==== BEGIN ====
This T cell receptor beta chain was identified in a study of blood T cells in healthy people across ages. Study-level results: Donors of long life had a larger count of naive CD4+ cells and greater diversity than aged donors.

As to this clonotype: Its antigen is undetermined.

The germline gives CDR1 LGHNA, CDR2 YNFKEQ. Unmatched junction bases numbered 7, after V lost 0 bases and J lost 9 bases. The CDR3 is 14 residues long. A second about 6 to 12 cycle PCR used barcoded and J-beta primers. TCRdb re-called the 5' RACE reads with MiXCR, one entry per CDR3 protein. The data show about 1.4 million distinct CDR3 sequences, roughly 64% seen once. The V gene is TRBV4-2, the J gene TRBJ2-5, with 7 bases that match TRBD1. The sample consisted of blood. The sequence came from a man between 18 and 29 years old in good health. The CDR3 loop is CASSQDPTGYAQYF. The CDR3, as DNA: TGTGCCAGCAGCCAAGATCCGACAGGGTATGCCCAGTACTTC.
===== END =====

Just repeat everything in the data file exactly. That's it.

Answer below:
This T cell receptor beta chain was identified in a study of blood T cells in healthy people across ages. Study-level results: Donors of long life had a larger count of naive CD4+ cells and greater diversity than aged donors.

As to this clonotype: Its antigen is undetermined.

The germline gives CDR1 LGHNA, CDR2 YNFKEQ. Unmatched junction bases numbered 7, after V lost 0 bases and J lost 9 bases. The CDR3 is 14 residues long. A second about 6 to 12 cycle PCR used barcoded and J-beta primers. TCRdb re-called the 5' RACE reads with MiXCR, one entry per CDR3 protein. The data show about 1.4 million distinct CDR3 sequences, roughly 64% seen once. The V gene is TRBV4-2, the J gene TRBJ2-5, with 7 bases that match TRBD1. The sample consisted of blood. The sequence came from a man between 18 and 29 years old in good health. The CDR3 loop is CASSQDPTGYAQYF. The CDR3, as DNA: TGTGCCAGCAGCCAAGATCCGACAGGGTATGCCCAGTACTTC.